Perils of coining new words

Professor Tan Sri Dato' Dzulkifli Abdul Razak
Learning Curve: Perspective
New Sunday Times - 28-08-2011

WE can now string a sentence such as “Staf mempunyai set minda inovatif sukar dikokunkan kerana adanya akses kepada informasi berkualiti melalui teknologi komputer secara akauntabiliti” (It is difficult to cocoon staff with innovative mindsets because of access to quality information through computer technology with accountability).

This is so since words such as kokun (cocoon) and akses (access), in addition to akauntabiliti (accountability) have been added to the Kamus Dewan, which has some 30,000 new Bahasa Melayu words since its first edition was published in 1970.

Words like staf (staff which replaces kakitangan), kualiti (quality which replaces mutu) and informasi (information which is occasionally used for maklumat) have gained acceptance. In the same way, words such as set minda, komputer and teknologi — which do not have an equivalent in many other languages — are almost universally adopted worldwide.

Such a development is usual in the life cycle of any language which borrows and adapts vocabulary from other cultures. It is especially so when a word does not exist in other cultures! “Durian” is one good example! Even the word “technology” is not entirely English in origin. The root word is said to be “techny ” or “technic” which means “skill” and “craft”, as in technical, for instance.

Technology is derived from the ancient Greek word “techne”. Those who are technically skilled are generally called “technicians”. The craft, in this respect, is more inclined to mechanical ones as possessed by a mechanic.

Technology is, therefore, a study of mechanical craft, especially directed at providing industrial solutions! It is a combination of téchne and -logía — meaning “study of” in Greek — and variously used to describe specific study areas such as Communications Technology, Forensic Technology and Biotechnology — teknologi komunikasi, teknologi forensik and bioteknologi (not teknologi bio as some are fond of writing) respectively.

Indeed, we can string sentences in Bahasa Melayu nowadays with more of the borrowed vocabulary than original Malay! After all, since 1970, more than 50,000 other words have made their way into the Kamus Dewan, which is in its fourth edition.  Incidentally, kamus is also a borrowed word! And so is dewan.

During the days of active teaching of Science (Sains) and Technology in Bahasa Melayu, several committees were set up to sieve through terminologies that could be adopted, particularly when the local equivalent is not available. Or, if available, is not considered “scientific” enough.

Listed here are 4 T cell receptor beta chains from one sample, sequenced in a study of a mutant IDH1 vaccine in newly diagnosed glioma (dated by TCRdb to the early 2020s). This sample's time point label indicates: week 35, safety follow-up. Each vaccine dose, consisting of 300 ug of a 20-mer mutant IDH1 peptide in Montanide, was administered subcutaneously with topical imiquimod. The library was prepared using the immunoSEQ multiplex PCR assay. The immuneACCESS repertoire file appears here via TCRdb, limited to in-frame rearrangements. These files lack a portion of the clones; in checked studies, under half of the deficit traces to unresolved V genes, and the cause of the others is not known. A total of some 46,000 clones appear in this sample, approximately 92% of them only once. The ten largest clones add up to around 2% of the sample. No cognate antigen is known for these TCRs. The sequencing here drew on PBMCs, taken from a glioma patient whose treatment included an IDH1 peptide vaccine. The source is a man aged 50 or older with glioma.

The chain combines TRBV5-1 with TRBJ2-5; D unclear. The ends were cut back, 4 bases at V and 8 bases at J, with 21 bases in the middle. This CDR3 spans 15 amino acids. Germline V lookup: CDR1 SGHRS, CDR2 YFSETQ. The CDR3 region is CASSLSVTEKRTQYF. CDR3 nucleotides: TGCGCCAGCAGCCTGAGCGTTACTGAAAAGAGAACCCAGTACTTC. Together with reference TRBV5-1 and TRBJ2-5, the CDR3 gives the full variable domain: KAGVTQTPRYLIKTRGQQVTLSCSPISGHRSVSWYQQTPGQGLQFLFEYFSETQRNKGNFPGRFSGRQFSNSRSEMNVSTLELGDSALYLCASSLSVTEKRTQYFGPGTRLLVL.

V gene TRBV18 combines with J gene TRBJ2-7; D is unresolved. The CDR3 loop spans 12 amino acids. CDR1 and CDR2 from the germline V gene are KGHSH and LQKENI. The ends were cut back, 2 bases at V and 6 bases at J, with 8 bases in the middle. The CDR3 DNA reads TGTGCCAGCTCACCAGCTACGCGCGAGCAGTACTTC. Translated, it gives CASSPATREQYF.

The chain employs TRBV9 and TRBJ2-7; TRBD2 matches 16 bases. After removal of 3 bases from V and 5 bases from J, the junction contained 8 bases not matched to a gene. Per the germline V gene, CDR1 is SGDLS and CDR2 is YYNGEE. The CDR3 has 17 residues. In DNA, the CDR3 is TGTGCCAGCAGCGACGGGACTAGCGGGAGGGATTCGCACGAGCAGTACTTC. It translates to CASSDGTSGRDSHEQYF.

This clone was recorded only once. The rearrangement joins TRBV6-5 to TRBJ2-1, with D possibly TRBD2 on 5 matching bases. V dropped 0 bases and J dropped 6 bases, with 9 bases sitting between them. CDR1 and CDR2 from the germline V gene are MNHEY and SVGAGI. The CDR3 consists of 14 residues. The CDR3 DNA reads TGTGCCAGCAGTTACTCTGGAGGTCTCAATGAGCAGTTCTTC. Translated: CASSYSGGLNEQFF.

I recall a heated debate on the use of air kencing for “urine”, as some preferred urin. It was argued that air kencing is not scientific because to the colonised mind, scientific words must be foreign sounding.

This is despite the fact that the act of producing urine by foreigners and Malays is no different! Yet the former produces “urine” while the latter passes urin, not air kencing. Ironically, diabetes is kencing manis, not urin manis! This example illustrates the effort spent on coining new words; all languages experience the same difficulty in the expanding world of knowledge.

What most fail to realise is that cultural context and values as well nuances are often lost if we are not sensitive.

It could also imply that there is a void in that particular culture when a word is adopted wholesale. Again, “durian” is a good example. No one will ever attempt to translate it into any other language, simply because it does not exist in any other culture.

At most, such words are spelt differently like oren (orange) and epal (apple). So when mutu becomes kualiti, and berijazah becomes bergraduat, it has a severe implication in that the “new” nullifies the existence of “original” Malay words, and the concepts and values associated with Malay culture. Interestingly, the national motto for Malaysia reads: Bersekutu bertambah mutu — not kualiti! While we welcome new entries into our lexicon, we must at the same time be passionate about context and relevance so their meanings and values continue to be rooted in culture and practice.

Modernising words is only important if it enriches the culture, and not alienating it as is often the case! That said, I wish all Muslim readers Selamat Hari Raya Aidilfitri or it is Eidul Fitri Mubarak?

* The writer is the Vice-Chancellor of Universiti Sains Malaysia. He can be contacted at